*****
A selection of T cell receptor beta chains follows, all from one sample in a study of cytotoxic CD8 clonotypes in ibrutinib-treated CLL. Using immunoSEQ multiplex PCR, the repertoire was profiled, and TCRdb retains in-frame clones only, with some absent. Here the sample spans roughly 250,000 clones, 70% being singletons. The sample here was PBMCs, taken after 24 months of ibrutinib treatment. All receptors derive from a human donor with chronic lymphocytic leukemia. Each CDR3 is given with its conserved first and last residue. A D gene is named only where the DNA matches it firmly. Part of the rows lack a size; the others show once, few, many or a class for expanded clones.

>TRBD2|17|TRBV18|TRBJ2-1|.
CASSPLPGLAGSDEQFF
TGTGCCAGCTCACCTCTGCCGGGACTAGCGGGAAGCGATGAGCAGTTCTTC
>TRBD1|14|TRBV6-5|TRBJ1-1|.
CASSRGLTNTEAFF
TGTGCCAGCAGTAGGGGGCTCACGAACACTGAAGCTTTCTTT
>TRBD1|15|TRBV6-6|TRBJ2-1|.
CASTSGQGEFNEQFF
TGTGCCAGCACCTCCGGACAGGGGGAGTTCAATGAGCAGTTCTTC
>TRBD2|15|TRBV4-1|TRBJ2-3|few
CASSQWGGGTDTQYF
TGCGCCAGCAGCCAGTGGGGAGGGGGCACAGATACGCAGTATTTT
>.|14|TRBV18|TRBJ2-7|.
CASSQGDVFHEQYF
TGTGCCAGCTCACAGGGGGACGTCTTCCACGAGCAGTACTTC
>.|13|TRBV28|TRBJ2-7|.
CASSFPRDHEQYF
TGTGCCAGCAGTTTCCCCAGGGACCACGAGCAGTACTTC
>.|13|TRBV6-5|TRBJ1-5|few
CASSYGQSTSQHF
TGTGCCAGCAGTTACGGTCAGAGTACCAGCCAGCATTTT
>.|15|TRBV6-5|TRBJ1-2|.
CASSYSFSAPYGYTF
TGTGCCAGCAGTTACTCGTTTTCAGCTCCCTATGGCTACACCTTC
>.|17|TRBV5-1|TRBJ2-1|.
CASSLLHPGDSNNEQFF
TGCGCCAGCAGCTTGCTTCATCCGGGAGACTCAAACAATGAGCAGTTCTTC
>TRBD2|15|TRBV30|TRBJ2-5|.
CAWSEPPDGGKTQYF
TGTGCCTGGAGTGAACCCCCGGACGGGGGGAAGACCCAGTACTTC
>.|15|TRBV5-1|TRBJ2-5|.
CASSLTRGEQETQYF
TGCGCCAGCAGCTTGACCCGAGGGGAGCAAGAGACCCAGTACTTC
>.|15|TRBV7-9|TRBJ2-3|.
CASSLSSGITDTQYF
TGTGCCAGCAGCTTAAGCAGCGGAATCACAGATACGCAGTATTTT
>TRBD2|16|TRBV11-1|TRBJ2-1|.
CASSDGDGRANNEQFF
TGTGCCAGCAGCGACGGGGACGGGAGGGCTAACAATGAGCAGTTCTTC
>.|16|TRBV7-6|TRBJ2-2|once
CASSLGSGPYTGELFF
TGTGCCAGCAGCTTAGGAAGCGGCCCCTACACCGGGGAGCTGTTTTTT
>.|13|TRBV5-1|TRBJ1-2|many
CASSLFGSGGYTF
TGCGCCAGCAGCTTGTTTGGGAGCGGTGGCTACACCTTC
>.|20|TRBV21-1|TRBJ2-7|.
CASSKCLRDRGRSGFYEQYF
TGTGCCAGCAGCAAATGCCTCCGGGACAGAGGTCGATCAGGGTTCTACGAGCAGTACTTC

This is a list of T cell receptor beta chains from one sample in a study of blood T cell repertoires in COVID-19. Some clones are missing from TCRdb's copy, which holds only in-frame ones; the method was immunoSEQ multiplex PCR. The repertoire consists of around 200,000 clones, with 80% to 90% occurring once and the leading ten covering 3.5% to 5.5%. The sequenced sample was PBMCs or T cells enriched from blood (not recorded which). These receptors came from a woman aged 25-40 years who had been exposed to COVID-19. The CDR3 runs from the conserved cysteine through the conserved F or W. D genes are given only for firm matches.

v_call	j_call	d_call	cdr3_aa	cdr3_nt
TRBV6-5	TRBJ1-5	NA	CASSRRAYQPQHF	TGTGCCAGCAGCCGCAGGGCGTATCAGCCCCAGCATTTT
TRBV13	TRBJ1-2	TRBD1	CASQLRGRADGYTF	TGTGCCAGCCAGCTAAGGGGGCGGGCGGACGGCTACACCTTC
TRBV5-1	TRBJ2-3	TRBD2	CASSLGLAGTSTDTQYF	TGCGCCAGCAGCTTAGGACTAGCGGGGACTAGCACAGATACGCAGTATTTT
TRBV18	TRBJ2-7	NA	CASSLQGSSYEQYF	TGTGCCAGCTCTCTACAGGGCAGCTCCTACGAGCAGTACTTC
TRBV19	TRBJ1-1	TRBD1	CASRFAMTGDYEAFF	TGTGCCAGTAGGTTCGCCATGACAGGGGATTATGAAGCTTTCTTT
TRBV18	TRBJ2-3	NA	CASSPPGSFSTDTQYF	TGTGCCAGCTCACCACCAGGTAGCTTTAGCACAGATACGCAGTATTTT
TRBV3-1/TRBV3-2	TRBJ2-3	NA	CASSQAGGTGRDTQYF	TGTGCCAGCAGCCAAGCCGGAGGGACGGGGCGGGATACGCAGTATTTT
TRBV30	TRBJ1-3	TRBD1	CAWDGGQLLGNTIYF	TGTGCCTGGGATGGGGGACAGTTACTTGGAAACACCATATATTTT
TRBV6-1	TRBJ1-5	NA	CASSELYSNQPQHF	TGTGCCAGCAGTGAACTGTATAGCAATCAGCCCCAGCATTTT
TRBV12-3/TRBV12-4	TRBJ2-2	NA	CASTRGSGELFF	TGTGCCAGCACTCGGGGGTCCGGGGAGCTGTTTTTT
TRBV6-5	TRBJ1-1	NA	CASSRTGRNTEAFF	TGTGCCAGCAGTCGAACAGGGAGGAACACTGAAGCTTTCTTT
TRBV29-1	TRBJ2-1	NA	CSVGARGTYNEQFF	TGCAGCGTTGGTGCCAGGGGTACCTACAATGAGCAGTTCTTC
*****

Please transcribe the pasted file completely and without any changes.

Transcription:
A selection of T cell receptor beta chains follows, all from one sample in a study of cytotoxic CD8 clonotypes in ibrutinib-treated CLL. Using immunoSEQ multiplex PCR, the repertoire was profiled, and TCRdb retains in-frame clones only, with some absent. Here the sample spans roughly 250,000 clones, 70% being singletons. The sample here was PBMCs, taken after 24 months of ibrutinib treatment. All receptors derive from a human donor with chronic lymphocytic leukemia. Each CDR3 is given with its conserved first and last residue. A D gene is named only where the DNA matches it firmly. Part of the rows lack a size; the others show once, few, many or a class for expanded clones.

>TRBD2|17|TRBV18|TRBJ2-1|.
CASSPLPGLAGSDEQFF
TGTGCCAGCTCACCTCTGCCGGGACTAGCGGGAAGCGATGAGCAGTTCTTC
>TRBD1|14|TRBV6-5|TRBJ1-1|.
CASSRGLTNTEAFF
TGTGCCAGCAGTAGGGGGCTCACGAACACTGAAGCTTTCTTT
>TRBD1|15|TRBV6-6|TRBJ2-1|.
CASTSGQGEFNEQFF
TGTGCCAGCACCTCCGGACAGGGGGAGTTCAATGAGCAGTTCTTC
>TRBD2|15|TRBV4-1|TRBJ2-3|few
CASSQWGGGTDTQYF
TGCGCCAGCAGCCAGTGGGGAGGGGGCACAGATACGCAGTATTTT
>.|14|TRBV18|TRBJ2-7|.
CASSQGDVFHEQYF
TGTGCCAGCTCACAGGGGGACGTCTTCCACGAGCAGTACTTC
>.|13|TRBV28|TRBJ2-7|.
CASSFPRDHEQYF
TGTGCCAGCAGTTTCCCCAGGGACCACGAGCAGTACTTC
>.|13|TRBV6-5|TRBJ1-5|few
CASSYGQSTSQHF
TGTGCCAGCAGTTACGGTCAGAGTACCAGCCAGCATTTT
>.|15|TRBV6-5|TRBJ1-2|.
CASSYSFSAPYGYTF
TGTGCCAGCAGTTACTCGTTTTCAGCTCCCTATGGCTACACCTTC
>.|17|TRBV5-1|TRBJ2-1|.
CASSLLHPGDSNNEQFF
TGCGCCAGCAGCTTGCTTCATCCGGGAGACTCAAACAATGAGCAGTTCTTC
>TRBD2|15|TRBV30|TRBJ2-5|.
CAWSEPPDGGKTQYF
TGTGCCTGGAGTGAACCCCCGGACGGGGGGAAGACCCAGTACTTC
>.|15|TRBV5-1|TRBJ2-5|.
CASSLTRGEQETQYF
TGCGCCAGCAGCTTGACCCGAGGGGAGCAAGAGACCCAGTACTTC
>.|15|TRBV7-9|TRBJ2-3|.
CASSLSSGITDTQYF
TGTGCCAGCAGCTTAAGCAGCGGAATCACAGATACGCAGTATTTT
>TRBD2|16|TRBV11-1|TRBJ2-1|.
CASSDGDGRANNEQFF
TGTGCCAGCAGCGACGGGGACGGGAGGGCTAACAATGAGCAGTTCTTC
>.|16|TRBV7-6|TRBJ2-2|once
CASSLGSGPYTGELFF
TGTGCCAGCAGCTTAGGAAGCGGCCCCTACACCGGGGAGCTGTTTTTT
>.|13|TRBV5-1|TRBJ1-2|many
CASSLFGSGGYTF
TGCGCCAGCAGCTTGTTTGGGAGCGGTGGCTACACCTTC
>.|20|TRBV21-1|TRBJ2-7|.
CASSKCLRDRGRSGFYEQYF
TGTGCCAGCAGCAAATGCCTCCGGGACAGAGGTCGATCAGGGTTCTACGAGCAGTACTTC

This is a list of T cell receptor beta chains from one sample in a study of blood T cell repertoires in COVID-19. Some clones are missing from TCRdb's copy, which holds only in-frame ones; the method was immunoSEQ multiplex PCR. The repertoire consists of around 200,000 clones, with 80% to 90% occurring once and the leading ten covering 3.5% to 5.5%. The sequenced sample was PBMCs or T cells enriched from blood (not recorded which). These receptors came from a woman aged 25-40 years who had been exposed to COVID-19. The CDR3 runs from the conserved cysteine through the conserved F or W. D genes are given only for firm matches.

v_call	j_call	d_call	cdr3_aa	cdr3_nt
TRBV6-5	TRBJ1-5	NA	CASSRRAYQPQHF	TGTGCCAGCAGCCGCAGGGCGTATCAGCCCCAGCATTTT
TRBV13	TRBJ1-2	TRBD1	CASQLRGRADGYTF	TGTGCCAGCCAGCTAAGGGGGCGGGCGGACGGCTACACCTTC
TRBV5-1	TRBJ2-3	TRBD2	CASSLGLAGTSTDTQYF	TGCGCCAGCAGCTTAGGACTAGCGGGGACTAGCACAGATACGCAGTATTTT
TRBV18	TRBJ2-7	NA	CASSLQGSSYEQYF	TGTGCCAGCTCTCTACAGGGCAGCTCCTACGAGCAGTACTTC
TRBV19	TRBJ1-1	TRBD1	CASRFAMTGDYEAFF	TGTGCCAGTAGGTTCGCCATGACAGGGGATTATGAAGCTTTCTTT
TRBV18	TRBJ2-3	NA	CASSPPGSFSTDTQYF	TGTGCCAGCTCACCACCAGGTAGCTTTAGCACAGATACGCAGTATTTT
TRBV3-1/TRBV3-2	TRBJ2-3	NA	CASSQAGGTGRDTQYF	TGTGCCAGCAGCCAAGCCGGAGGGACGGGGCGGGATACGCAGTATTTT
TRBV30	TRBJ1-3	TRBD1	CAWDGGQLLGNTIYF	TGTGCCTGGGATGGGGGACAGTTACTTGGAAACACCATATATTTT
TRBV6-1	TRBJ1-5	NA	CASSELYSNQPQHF	TGTGCCAGCAGTGAACTGTATAGCAATCAGCCCCAGCATTTT
TRBV12-3/TRBV12-4	TRBJ2-2	NA	CASTRGSGELFF	TGTGCCAGCACTCGGGGGTCCGGGGAGCTGTTTTTT
TRBV6-5	TRBJ1-1	NA	CASSRTGRNTEAFF	TGTGCCAGCAGTCGAACAGGGAGGAACACTGAAGCTTTCTTT
TRBV29-1	TRBJ2-1	NA	CSVGARGTYNEQFF	TGCAGCGTTGGTGCCAGGGGTACCTACAATGAGCAGTTCTTC